Letter to Michael Wandmaker, Managing Director at Melbourne Water from FFDC, 27th of July 2020
Letter to Nick Wakeling MP and Jackson Taylor MP from the President of the Knox Environment Society, August 2020
The letter to Dr Kirsten Shelly, General Manager Waterways and Land, Melbourne Water, from the FFDC, September 2020
The letter to Dr Kirsten Shelly from Richard Faragher, KES President, October 2020
Review of proposal to drain Lake Knox & replace it with a constructed stormwater lake/wetland complex: ecological considerations by Professor Paul I Boon, Dodo Environmental, 18 September 2020
The letter to Dr Kirsten Shelly, General Manager Waterways and Land, Melbourne Water, from the FFDC, May 2021
Letters of Support
Rakali Ecological Consulting Letter of Support - Signed by Damien Cook, Senior Ecologist and Director, September 2020
Werribee River Association letter of Support - Signed by John Forrester, October 2020
Port Phillip EcoCentre Letter of Support - Signed by April Seymore, EcoCentre Executive Officer and Neil Blake OAM, Port Phillip Baykeeper, October 2020
Yarra Riverkeeper Association Letter of Support - Signed by Andrew Kelly, October 2020
PeTA Letter of Support - Signed by Laura Weyman-Jones, October 2020
Australian Wildlife Protection Council Inc. Letter of Support - Signed by Peter Hylands, President, October 2020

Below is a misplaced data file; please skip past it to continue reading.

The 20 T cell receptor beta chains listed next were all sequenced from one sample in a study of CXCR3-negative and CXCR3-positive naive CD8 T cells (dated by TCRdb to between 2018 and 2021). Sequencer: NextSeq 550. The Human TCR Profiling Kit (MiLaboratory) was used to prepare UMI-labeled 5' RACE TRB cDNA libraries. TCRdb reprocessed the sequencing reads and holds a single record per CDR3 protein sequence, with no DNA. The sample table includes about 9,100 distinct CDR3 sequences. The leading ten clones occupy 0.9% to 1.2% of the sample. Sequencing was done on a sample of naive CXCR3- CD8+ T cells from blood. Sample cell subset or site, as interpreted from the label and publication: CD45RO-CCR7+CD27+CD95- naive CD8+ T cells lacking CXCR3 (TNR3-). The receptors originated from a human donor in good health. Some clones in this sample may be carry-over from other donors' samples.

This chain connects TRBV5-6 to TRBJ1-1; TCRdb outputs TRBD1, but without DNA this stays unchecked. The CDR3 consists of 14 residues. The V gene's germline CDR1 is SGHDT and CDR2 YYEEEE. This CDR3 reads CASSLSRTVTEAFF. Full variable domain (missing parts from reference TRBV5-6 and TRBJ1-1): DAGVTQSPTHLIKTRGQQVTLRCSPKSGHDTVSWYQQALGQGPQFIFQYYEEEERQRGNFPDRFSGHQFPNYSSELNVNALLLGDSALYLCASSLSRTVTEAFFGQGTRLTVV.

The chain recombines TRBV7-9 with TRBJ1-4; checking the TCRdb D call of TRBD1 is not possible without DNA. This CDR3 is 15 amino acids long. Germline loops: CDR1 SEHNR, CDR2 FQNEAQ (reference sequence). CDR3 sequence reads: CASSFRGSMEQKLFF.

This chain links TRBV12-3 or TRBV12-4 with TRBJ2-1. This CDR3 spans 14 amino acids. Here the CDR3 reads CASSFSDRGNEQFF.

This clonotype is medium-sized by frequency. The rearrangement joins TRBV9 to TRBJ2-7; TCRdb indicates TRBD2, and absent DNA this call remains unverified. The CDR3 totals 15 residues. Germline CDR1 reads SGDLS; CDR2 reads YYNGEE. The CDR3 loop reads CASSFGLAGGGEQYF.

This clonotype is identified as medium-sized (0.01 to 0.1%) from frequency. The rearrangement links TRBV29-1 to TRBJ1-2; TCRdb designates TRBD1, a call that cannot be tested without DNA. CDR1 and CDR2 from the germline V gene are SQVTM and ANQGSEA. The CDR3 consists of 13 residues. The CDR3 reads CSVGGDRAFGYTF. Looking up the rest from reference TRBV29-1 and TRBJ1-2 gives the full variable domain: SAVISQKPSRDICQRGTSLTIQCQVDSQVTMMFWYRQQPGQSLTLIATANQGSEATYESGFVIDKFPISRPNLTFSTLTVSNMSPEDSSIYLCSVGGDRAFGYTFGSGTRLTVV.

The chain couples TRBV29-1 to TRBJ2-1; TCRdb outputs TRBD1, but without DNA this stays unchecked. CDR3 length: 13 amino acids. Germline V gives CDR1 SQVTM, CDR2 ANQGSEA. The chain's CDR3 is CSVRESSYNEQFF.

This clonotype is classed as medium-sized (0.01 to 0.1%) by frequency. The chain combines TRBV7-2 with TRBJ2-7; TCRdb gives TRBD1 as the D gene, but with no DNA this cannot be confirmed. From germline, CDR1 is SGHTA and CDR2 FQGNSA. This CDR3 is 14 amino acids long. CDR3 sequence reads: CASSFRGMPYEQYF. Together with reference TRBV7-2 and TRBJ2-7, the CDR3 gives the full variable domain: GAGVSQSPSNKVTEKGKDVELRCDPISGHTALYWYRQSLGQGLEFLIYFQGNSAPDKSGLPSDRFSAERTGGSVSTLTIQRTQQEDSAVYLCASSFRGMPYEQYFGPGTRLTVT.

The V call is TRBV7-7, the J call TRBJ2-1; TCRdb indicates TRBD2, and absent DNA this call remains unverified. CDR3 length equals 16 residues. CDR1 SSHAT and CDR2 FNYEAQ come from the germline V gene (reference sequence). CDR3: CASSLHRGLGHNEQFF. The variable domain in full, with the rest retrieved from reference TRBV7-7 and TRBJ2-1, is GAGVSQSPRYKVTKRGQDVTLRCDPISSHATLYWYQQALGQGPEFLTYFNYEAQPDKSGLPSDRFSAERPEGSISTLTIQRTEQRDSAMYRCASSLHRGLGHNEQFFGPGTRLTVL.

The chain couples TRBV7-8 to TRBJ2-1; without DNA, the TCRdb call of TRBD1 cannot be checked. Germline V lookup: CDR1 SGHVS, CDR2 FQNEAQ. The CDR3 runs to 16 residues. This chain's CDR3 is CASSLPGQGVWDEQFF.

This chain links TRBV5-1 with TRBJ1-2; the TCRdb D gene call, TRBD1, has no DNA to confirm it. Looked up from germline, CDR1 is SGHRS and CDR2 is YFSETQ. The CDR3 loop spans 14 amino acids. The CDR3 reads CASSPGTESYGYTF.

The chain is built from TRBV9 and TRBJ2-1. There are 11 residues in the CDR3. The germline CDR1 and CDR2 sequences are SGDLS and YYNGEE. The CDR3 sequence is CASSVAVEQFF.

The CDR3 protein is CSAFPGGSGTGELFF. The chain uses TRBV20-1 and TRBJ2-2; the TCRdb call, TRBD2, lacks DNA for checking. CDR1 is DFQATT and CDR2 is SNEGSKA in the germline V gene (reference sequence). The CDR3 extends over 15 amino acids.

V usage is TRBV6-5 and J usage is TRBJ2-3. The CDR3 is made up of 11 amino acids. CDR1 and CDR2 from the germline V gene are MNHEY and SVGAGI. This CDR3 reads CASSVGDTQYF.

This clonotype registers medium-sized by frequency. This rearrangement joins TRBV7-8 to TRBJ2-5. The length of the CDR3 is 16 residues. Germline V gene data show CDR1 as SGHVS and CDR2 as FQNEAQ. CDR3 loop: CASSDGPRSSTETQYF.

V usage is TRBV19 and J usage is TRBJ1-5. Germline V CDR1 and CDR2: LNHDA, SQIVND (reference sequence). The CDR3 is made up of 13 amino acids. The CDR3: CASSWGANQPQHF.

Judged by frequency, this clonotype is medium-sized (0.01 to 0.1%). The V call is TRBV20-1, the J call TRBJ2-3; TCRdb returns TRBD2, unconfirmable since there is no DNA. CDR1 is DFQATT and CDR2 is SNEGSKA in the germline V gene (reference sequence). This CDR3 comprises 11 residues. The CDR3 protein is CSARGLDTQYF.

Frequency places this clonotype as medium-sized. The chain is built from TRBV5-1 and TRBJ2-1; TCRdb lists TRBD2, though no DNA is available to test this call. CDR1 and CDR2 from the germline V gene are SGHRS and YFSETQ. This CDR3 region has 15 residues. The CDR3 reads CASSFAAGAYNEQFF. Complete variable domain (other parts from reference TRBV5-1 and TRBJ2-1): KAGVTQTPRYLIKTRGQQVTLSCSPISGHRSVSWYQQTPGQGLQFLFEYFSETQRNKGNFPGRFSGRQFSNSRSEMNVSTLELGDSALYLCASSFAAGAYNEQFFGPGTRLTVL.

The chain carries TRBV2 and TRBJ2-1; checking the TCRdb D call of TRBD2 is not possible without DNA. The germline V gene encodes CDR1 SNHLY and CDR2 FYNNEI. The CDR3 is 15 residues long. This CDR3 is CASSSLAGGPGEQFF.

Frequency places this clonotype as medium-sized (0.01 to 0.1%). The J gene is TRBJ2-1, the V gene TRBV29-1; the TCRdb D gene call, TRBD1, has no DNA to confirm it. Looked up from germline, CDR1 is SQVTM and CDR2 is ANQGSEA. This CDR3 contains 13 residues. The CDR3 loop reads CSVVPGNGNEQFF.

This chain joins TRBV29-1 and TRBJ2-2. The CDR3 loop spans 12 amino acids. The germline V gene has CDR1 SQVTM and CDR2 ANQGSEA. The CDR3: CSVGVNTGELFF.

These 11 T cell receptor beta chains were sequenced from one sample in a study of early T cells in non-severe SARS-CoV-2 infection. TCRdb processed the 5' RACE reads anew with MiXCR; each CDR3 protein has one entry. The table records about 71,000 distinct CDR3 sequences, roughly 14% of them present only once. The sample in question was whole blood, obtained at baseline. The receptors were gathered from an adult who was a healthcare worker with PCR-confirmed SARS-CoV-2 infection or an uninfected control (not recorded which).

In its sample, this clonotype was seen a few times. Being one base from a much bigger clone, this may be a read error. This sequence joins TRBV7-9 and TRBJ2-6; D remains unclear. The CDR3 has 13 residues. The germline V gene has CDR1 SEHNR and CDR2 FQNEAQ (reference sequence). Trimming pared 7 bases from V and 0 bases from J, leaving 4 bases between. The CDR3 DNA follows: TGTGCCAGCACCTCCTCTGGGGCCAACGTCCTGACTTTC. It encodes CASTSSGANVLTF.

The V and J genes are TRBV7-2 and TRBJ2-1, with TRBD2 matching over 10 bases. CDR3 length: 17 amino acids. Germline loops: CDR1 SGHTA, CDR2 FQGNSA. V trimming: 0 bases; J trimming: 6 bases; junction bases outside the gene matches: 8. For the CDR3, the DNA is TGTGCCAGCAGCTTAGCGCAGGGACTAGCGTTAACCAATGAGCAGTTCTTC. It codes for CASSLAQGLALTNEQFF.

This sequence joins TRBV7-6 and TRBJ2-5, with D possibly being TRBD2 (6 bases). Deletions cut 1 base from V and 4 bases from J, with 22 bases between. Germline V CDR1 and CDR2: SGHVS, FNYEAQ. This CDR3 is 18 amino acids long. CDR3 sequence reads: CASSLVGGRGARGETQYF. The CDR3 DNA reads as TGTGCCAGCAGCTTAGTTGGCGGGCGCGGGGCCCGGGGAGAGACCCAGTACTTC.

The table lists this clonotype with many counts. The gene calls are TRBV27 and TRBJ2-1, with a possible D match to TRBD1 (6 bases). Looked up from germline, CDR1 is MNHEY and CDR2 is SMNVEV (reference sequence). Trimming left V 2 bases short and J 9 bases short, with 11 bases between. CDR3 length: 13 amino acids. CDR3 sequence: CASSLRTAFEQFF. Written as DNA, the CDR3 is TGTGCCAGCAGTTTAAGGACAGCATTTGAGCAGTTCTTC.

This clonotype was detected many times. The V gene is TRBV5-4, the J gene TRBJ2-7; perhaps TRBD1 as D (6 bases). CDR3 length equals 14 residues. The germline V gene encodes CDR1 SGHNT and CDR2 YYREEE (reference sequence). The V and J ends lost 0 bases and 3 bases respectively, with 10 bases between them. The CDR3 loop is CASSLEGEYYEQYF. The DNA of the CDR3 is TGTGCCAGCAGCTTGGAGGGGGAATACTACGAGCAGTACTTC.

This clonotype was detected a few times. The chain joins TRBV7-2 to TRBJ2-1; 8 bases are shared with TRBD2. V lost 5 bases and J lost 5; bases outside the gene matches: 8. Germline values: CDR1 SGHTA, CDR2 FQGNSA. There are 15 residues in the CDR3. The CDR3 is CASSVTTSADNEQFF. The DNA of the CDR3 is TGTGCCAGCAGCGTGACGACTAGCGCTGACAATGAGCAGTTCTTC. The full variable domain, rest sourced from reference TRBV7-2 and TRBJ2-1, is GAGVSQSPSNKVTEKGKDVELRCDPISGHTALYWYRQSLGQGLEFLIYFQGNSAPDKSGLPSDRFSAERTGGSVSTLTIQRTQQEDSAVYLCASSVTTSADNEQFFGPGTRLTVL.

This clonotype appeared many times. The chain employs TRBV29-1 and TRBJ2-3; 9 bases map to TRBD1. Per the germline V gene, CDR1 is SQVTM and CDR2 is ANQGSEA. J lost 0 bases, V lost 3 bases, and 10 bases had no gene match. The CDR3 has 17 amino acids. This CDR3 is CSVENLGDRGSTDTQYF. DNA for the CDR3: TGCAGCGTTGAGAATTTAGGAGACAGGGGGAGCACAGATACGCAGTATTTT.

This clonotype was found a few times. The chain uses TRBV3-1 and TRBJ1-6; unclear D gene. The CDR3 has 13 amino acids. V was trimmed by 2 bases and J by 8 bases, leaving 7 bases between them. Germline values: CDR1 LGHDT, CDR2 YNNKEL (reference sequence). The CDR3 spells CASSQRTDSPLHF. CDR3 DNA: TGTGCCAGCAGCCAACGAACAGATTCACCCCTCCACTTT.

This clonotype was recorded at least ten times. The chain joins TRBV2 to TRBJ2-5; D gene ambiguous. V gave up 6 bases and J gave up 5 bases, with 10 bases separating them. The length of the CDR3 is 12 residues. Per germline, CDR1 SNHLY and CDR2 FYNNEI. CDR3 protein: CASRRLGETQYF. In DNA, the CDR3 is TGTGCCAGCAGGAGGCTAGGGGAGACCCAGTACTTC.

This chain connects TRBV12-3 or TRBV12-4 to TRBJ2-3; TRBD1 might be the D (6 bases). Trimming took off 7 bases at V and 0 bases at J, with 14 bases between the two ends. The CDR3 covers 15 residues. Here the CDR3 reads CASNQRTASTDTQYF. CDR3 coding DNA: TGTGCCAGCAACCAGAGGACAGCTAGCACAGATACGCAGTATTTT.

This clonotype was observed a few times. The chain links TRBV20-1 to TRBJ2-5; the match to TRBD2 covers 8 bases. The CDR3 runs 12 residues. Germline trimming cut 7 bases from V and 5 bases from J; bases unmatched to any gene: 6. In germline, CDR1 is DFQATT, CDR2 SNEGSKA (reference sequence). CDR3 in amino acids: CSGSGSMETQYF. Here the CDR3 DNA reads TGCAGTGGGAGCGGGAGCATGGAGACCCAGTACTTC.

Jane Goodall Institute Australia Letter of Support - Signed by James Forbes, Chief Executive Officer, November 2020
Victorian Greens Letter of Support - Signed by Ellen Sandell, State MP for Melbourne, November 2020
Environment Victoria Letter of Support- Signed by Signed by Dr Nicholas Aberle, Campaigns Manager, December 2020
Darebin Creek Management Committee Letter of Support - Signed by Dr Graeme Hamilton, Executive Officer
Greenpeace Letter of Support - Signed by Nelli Stevenson, Head of Communications, May 2021
Croydon Conservation Society Letter of Support - Signed by Liz Sanzaro, President, May 2021
Yahoo News article - Plan to replace endangered duck breeding site with housing - 20 May 2021.
The Age newspaper - 'We will not be gagged' - December 2019
Herald Sun newspaper - "Friends of Lake Knox Sanctuary rally to protect it", December 30, 2016
Development Victoria website
Lake Knox Development Plans Questioned, Rod Barton MLC
Let the community decide the fate of Lake Knox, Red Barton MLC
A Blue-billed Duck mural by Jimmy Beattie, aka Dvate in Knoxfield 2020.
Photo by Nalini Scarfe
Photo by Nalini Scarfe